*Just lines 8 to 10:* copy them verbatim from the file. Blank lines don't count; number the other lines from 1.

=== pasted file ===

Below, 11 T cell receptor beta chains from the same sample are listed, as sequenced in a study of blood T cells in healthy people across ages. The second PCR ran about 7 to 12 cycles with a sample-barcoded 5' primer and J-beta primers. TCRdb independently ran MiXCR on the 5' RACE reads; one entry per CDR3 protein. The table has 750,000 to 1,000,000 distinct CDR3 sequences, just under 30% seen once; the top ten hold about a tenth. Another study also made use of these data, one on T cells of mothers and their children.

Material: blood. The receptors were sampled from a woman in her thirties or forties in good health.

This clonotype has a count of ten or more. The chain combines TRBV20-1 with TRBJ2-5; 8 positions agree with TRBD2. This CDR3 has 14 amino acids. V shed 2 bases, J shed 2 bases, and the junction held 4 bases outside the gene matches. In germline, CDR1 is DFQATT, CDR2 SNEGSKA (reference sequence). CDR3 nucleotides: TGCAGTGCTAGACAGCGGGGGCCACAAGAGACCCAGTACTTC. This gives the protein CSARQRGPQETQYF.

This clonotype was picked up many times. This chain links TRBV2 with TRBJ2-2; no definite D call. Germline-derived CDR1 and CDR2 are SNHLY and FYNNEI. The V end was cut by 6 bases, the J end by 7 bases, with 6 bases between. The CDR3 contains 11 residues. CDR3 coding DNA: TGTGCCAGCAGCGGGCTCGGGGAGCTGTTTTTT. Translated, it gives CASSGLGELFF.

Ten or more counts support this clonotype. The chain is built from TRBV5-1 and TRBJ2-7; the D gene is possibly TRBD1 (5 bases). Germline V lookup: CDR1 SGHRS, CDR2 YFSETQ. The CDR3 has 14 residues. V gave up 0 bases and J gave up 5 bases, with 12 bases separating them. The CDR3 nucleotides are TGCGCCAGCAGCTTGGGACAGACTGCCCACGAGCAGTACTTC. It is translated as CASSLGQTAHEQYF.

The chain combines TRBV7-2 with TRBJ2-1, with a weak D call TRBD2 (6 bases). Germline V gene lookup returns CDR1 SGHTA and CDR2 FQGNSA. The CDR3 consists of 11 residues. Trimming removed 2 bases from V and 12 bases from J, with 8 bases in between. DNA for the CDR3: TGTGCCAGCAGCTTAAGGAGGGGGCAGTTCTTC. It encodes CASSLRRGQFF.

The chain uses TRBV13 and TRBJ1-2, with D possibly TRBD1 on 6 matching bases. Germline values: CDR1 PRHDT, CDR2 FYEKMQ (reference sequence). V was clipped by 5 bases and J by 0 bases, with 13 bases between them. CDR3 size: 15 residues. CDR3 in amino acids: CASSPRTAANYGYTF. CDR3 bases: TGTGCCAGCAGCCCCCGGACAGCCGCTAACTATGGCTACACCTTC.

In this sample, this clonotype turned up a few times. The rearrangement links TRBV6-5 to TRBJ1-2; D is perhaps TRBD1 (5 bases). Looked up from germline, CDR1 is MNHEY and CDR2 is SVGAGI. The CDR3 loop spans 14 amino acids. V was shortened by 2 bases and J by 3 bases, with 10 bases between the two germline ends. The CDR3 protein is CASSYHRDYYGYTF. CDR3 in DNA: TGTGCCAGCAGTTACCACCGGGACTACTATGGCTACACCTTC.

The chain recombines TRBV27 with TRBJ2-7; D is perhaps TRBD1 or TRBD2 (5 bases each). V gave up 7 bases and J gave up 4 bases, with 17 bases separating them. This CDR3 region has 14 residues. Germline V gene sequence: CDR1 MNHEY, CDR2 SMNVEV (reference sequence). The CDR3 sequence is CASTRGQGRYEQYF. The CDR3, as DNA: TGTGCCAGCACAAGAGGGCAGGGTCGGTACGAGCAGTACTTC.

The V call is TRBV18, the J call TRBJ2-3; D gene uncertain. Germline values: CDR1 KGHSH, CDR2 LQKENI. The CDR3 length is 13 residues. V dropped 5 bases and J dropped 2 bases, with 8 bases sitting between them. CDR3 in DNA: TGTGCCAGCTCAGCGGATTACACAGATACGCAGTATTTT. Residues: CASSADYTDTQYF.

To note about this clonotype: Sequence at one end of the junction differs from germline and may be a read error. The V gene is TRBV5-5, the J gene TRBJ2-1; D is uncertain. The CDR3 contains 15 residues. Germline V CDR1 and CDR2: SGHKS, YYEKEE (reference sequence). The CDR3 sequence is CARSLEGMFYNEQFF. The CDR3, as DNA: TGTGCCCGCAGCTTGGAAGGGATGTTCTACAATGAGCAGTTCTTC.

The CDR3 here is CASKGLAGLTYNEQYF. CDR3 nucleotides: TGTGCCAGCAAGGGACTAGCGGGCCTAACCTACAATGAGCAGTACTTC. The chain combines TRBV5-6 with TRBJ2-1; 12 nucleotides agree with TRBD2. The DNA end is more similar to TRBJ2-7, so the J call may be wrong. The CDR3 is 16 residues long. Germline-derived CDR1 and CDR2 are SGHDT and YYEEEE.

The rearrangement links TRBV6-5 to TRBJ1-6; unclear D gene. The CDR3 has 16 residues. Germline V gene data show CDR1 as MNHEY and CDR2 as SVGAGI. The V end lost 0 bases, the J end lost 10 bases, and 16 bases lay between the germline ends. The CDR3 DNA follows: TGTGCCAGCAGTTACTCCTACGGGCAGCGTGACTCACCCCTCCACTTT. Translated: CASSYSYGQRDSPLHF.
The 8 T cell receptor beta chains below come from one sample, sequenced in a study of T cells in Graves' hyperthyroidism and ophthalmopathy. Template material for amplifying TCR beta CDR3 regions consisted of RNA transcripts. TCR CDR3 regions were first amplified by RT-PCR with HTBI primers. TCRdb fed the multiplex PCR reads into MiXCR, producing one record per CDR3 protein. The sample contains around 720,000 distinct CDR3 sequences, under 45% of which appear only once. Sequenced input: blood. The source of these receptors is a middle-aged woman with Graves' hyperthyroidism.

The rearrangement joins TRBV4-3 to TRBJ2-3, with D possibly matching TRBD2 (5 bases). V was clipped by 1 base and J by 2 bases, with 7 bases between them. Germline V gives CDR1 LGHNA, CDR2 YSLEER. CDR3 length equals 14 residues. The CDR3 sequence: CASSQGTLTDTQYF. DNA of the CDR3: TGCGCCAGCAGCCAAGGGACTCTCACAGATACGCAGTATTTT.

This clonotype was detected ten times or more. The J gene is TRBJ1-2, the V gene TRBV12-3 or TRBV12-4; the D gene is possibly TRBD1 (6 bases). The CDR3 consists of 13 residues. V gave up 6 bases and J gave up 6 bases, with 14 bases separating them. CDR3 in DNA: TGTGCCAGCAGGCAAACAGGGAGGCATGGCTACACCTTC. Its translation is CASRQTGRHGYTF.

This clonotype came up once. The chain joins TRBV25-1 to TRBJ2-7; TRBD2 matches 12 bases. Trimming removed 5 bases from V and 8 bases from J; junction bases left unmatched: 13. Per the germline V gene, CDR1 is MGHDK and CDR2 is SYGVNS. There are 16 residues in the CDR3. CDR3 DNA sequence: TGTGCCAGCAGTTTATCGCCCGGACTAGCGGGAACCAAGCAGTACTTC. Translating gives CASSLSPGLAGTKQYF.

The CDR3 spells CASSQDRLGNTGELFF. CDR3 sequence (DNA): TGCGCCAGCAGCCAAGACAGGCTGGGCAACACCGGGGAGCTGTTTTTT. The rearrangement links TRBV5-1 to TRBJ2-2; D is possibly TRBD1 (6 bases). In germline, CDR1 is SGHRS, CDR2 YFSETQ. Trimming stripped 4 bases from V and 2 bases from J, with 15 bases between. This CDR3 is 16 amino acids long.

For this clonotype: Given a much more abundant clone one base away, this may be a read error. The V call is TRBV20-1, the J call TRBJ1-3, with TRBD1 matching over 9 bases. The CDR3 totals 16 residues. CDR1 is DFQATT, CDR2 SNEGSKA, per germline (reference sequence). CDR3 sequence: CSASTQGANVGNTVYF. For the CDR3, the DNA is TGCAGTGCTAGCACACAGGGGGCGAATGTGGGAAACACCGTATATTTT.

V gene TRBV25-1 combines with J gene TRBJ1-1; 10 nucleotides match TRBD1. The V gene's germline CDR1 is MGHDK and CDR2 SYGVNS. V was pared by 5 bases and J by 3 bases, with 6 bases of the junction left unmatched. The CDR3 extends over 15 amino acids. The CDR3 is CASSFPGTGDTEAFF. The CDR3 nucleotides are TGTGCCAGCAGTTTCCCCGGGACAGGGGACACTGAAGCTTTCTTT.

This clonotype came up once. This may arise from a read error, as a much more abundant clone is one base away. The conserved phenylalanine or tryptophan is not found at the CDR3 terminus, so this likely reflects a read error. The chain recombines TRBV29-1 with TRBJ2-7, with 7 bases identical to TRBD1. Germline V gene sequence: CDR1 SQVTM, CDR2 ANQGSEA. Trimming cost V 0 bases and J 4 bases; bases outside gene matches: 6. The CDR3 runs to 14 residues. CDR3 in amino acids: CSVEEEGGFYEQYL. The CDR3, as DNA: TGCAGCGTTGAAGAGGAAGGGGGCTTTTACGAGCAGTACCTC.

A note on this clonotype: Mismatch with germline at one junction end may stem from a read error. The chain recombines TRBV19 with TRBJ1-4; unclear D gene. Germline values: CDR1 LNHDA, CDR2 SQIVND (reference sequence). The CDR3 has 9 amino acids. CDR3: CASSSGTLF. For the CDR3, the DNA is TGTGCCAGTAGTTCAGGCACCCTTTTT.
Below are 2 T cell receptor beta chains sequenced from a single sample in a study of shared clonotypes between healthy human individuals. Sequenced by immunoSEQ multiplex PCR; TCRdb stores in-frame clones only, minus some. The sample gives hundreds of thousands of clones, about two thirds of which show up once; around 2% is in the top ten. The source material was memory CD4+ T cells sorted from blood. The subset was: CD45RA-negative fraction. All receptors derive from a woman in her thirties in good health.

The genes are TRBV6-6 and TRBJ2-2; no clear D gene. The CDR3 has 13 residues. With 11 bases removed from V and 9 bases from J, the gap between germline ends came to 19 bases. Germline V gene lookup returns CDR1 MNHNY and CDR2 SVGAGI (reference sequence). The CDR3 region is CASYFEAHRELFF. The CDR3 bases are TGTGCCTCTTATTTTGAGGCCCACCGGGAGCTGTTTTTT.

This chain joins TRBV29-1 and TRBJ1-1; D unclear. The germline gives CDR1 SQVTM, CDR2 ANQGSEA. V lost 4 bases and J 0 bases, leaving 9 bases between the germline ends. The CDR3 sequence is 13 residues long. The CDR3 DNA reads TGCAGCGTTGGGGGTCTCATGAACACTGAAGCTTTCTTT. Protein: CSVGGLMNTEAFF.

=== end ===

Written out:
In this sample, this clonotype turned up a few times. The rearrangement links TRBV6-5 to TRBJ1-2; D is perhaps TRBD1 (5 bases). Looked up from germline, CDR1 is MNHEY and CDR2 is SVGAGI. The CDR3 loop spans 14 amino acids. V was shortened by 2 bases and J by 3 bases, with 10 bases between the two germline ends. The CDR3 protein is CASSYHRDYYGYTF. CDR3 in DNA: TGTGCCAGCAGTTACCACCGGGACTACTATGGCTACACCTTC.

The chain recombines TRBV27 with TRBJ2-7; D is perhaps TRBD1 or TRBD2 (5 bases each). V gave up 7 bases and J gave up 4 bases, with 17 bases separating them. This CDR3 region has 14 residues. Germline V gene sequence: CDR1 MNHEY, CDR2 SMNVEV (reference sequence). The CDR3 sequence is CASTRGQGRYEQYF. The CDR3, as DNA: TGTGCCAGCACAAGAGGGCAGGGTCGGTACGAGCAGTACTTC.

The V call is TRBV18, the J call TRBJ2-3; D gene uncertain. Germline values: CDR1 KGHSH, CDR2 LQKENI. The CDR3 length is 13 residues. V dropped 5 bases and J dropped 2 bases, with 8 bases sitting between them. CDR3 in DNA: TGTGCCAGCTCAGCGGATTACACAGATACGCAGTATTTT. Residues: CASSADYTDTQYF.